How does a fish avoid being eaten by a bigger fish? Evolution could build up defenses such as spines or armor, or favor avoidance strategies such as quick reactions, swimming away and hiding. The rules of evolution are tough, so you cannot really have both, the argument goes.
But this hypothesis has been difficult to test in practice. Now Jennifer Hodge, a postdoctoral researcher working with Professor Peter Wainwright and colleagues in the UC Davis Department of Evolution and Ecology, College of Biological Sciences, has carried out a survey of hundreds of species of butterflyfish, carefully measuring their physical traits and defenses compared to feeding style.
The results support the notion of a tradeoff between physical defense and predator avoidance but also point to the importance of coral reefs for these fish.
Butterflyfish as grazers or hunters
The butterflyfishes are a large and colorful group that includes both species that graze on coral reefs and fish that hunt for prey along the ocean bottom.
Hodge examined preserved specimens of 351 species of butterfly fish from the Smithsonian National Museum of Natural History, the Field Museum of Natural History and the California Academy of Sciences as well as from Wainwright’s personal collection. She measured body size and spine length, fin size and shape, eye size and other factors.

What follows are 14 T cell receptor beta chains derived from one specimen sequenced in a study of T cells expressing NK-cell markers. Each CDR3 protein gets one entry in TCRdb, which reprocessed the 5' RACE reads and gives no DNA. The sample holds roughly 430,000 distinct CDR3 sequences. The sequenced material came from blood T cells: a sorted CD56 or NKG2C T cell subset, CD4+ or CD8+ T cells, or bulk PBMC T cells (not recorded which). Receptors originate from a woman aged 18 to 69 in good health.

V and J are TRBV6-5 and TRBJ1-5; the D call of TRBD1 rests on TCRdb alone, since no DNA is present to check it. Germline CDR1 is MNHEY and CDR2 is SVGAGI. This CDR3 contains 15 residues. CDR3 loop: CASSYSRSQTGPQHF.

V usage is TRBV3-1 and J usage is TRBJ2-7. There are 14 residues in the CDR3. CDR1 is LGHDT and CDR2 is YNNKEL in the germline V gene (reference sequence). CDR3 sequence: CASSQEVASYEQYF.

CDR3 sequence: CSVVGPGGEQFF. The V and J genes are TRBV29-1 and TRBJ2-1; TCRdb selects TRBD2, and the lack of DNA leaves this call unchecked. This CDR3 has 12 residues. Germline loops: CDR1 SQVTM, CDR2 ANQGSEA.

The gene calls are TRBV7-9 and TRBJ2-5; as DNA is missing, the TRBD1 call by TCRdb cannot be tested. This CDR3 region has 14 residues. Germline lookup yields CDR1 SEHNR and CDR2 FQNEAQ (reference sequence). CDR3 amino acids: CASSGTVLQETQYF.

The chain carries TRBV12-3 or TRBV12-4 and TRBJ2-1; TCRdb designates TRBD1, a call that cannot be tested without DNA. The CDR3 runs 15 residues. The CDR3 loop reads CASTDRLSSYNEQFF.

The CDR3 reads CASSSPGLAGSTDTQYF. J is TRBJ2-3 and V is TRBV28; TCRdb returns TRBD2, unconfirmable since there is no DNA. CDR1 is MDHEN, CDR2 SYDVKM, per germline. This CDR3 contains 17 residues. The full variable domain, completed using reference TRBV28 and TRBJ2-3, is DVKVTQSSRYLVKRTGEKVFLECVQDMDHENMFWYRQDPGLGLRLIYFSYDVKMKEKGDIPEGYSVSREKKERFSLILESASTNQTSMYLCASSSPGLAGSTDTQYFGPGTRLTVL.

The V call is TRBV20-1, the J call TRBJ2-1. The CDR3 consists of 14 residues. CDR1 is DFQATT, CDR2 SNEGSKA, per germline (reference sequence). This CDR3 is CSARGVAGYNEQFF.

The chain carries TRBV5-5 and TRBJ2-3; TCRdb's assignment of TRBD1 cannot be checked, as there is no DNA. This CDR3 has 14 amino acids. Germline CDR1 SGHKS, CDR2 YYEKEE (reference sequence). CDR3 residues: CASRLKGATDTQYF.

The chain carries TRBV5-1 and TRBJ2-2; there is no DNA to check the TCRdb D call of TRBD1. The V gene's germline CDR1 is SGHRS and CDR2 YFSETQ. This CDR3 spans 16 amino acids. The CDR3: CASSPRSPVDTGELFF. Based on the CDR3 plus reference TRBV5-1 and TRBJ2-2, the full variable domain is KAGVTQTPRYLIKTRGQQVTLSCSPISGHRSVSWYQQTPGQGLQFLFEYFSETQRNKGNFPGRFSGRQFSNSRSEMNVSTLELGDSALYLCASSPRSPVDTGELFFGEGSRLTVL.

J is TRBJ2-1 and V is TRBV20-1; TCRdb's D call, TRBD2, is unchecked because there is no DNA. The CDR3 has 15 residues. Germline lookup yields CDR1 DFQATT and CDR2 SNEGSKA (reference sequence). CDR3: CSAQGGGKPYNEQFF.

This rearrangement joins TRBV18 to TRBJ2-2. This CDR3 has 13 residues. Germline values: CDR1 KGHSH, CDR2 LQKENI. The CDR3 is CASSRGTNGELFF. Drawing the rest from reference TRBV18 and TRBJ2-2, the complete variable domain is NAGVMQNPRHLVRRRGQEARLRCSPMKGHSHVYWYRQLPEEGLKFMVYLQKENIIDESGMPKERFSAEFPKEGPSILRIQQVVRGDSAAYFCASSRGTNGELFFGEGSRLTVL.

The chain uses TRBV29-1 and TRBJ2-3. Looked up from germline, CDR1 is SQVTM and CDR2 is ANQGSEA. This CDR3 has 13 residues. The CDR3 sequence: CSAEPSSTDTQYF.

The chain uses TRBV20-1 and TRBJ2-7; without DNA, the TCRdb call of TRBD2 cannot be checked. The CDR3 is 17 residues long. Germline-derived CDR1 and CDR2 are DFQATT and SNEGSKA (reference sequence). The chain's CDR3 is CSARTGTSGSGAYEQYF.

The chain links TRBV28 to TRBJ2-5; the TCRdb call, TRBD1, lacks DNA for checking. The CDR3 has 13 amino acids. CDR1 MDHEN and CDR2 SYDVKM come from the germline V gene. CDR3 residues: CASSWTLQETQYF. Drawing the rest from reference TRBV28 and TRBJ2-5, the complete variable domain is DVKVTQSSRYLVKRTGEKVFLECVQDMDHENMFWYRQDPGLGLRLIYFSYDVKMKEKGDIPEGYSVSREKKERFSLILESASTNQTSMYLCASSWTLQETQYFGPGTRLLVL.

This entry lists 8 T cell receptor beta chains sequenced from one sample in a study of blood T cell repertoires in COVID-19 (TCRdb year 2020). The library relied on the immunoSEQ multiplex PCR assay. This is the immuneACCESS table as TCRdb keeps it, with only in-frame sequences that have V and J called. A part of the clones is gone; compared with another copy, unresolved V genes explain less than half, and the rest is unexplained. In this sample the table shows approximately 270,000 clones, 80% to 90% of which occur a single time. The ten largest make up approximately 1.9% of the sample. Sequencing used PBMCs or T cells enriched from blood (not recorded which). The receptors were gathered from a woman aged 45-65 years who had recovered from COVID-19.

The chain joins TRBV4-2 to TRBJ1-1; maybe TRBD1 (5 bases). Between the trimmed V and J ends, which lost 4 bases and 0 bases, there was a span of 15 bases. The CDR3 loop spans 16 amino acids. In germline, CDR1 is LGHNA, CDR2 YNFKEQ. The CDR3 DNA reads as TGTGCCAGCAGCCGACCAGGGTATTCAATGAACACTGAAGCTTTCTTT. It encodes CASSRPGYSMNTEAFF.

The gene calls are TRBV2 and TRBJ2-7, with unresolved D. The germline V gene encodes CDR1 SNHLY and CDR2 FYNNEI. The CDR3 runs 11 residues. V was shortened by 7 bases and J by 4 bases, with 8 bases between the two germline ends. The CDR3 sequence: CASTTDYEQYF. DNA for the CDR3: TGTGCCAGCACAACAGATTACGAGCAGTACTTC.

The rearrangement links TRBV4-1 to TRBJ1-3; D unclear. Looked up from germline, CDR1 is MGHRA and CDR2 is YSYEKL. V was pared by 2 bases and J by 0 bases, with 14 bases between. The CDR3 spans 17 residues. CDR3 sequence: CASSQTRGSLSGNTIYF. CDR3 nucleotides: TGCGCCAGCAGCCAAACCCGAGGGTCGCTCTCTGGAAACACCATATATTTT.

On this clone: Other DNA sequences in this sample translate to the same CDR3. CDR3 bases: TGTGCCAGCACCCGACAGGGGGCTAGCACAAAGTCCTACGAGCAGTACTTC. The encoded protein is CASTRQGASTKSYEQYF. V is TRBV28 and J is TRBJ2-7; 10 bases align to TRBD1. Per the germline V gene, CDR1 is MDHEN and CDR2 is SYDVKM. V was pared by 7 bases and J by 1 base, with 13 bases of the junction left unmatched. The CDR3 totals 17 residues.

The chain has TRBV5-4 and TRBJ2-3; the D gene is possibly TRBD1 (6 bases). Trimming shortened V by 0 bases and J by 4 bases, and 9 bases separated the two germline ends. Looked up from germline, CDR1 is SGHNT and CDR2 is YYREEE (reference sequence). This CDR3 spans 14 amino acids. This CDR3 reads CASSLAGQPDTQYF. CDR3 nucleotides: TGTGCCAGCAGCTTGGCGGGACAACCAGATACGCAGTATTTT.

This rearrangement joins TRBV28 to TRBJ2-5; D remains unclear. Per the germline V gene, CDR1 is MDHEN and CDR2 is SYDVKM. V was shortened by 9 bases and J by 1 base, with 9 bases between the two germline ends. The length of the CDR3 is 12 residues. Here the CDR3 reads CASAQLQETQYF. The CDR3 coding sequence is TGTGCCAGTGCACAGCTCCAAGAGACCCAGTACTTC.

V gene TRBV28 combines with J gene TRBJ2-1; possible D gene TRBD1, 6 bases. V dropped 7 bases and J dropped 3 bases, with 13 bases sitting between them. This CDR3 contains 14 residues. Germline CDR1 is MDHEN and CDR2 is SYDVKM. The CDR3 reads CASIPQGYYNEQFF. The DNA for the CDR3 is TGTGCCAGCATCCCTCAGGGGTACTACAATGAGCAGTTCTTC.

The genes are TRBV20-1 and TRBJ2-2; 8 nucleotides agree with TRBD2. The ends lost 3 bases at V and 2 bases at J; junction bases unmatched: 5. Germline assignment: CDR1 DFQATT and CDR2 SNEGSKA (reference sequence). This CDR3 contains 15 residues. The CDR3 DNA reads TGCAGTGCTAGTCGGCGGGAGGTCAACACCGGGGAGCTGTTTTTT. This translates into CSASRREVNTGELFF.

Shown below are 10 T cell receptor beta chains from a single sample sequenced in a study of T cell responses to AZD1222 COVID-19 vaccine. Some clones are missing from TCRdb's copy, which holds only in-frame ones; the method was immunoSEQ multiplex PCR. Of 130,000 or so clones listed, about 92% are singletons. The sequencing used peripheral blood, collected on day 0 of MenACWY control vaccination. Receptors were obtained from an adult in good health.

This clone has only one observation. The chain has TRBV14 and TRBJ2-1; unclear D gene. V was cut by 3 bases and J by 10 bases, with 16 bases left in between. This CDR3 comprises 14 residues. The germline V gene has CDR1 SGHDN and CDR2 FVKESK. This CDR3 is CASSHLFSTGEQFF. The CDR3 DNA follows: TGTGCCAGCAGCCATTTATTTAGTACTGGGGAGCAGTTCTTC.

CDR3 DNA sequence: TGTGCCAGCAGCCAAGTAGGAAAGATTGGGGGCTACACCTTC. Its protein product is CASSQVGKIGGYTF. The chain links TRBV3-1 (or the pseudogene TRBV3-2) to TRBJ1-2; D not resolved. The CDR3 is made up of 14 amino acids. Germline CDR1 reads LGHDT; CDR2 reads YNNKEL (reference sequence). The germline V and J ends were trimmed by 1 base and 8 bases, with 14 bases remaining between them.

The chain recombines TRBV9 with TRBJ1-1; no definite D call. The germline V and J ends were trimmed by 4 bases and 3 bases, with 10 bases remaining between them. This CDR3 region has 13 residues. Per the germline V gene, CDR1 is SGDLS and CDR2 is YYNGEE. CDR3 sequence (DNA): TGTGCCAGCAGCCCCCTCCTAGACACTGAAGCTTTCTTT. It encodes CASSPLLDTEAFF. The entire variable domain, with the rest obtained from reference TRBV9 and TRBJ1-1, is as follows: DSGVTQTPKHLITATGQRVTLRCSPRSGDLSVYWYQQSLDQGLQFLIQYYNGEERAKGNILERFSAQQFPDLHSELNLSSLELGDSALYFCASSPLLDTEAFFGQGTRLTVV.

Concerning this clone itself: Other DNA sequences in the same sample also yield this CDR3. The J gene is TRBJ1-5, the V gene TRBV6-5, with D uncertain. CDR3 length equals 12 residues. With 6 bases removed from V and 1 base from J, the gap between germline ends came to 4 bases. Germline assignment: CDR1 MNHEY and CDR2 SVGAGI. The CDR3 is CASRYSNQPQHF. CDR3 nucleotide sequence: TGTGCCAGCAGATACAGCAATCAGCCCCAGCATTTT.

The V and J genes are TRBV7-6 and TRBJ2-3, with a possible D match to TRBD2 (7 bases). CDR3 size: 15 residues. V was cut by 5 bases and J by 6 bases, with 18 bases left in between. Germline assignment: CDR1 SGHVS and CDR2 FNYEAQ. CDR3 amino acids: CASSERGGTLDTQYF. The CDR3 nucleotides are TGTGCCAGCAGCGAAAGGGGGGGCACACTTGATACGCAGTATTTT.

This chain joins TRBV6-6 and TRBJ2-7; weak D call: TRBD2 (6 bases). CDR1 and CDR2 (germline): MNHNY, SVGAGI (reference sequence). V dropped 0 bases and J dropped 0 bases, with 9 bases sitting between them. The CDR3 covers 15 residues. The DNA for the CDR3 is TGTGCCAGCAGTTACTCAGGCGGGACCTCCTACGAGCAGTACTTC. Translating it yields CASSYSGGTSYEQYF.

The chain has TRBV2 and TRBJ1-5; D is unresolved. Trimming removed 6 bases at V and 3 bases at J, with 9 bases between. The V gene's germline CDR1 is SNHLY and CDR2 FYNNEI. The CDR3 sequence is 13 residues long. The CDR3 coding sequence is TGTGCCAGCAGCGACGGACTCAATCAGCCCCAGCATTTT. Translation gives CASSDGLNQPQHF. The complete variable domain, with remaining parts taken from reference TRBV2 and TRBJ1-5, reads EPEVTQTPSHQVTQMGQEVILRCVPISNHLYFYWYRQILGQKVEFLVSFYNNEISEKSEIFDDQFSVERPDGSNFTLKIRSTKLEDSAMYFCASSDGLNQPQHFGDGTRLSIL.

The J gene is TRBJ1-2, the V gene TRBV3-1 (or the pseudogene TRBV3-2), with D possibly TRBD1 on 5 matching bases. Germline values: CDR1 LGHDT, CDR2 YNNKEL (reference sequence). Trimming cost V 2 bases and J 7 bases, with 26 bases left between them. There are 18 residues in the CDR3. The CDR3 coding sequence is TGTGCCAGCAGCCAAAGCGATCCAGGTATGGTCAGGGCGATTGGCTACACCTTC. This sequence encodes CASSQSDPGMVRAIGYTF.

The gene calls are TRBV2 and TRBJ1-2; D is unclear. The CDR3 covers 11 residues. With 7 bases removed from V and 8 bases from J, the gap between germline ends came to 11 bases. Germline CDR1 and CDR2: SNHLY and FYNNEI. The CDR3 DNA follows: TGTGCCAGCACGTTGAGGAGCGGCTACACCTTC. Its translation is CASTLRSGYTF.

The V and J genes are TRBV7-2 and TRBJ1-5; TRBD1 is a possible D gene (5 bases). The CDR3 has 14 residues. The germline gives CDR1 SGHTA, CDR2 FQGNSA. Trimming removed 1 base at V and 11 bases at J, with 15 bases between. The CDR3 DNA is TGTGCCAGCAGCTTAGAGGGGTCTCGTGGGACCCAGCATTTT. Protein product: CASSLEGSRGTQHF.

The fish fell into two broad groups, she found. Hunters, which venture away from reefs, tended to have deeper bodies and bigger spines, making them harder to swallow. They also had bigger eyes both to watch for predators and to see their own prey.
“We found that hunters do have longer spines that they rely on to defend themselves, which supports our predictions based on the assumption that hunters experience greater risk of predation,” Hodge said.
Grazers were less spiny with smaller eyes, but their fin shape suggesting that they could maneuver and accelerate rapidly, allowing them to dart into hiding places in the coral when threatened. Long spines could be disadvantageous for fish feeding on coral because they could snag or otherwise get in the way.
Coral reefs are the habitat in which these fish have evolved. They provide food and refuge from predators. The new study highlights how living on coral has influenced the evolution of body shape in these animals, Hodge said. As reefs are damaged by climate change, fish that rely on them for protection may be more vulnerable to predators as well as losing their food sources.
The study was published in the journal Ecology Letters. Additional coauthors are Chidera Alim, Nick Bertrand, Wesley Lee and Binh Tran, all at UC Davis and Samantha Price, now at Clemson University. Funding support was provided by the National Science Foundation.
This story originally appeared on the UC Davis Egghead Blog.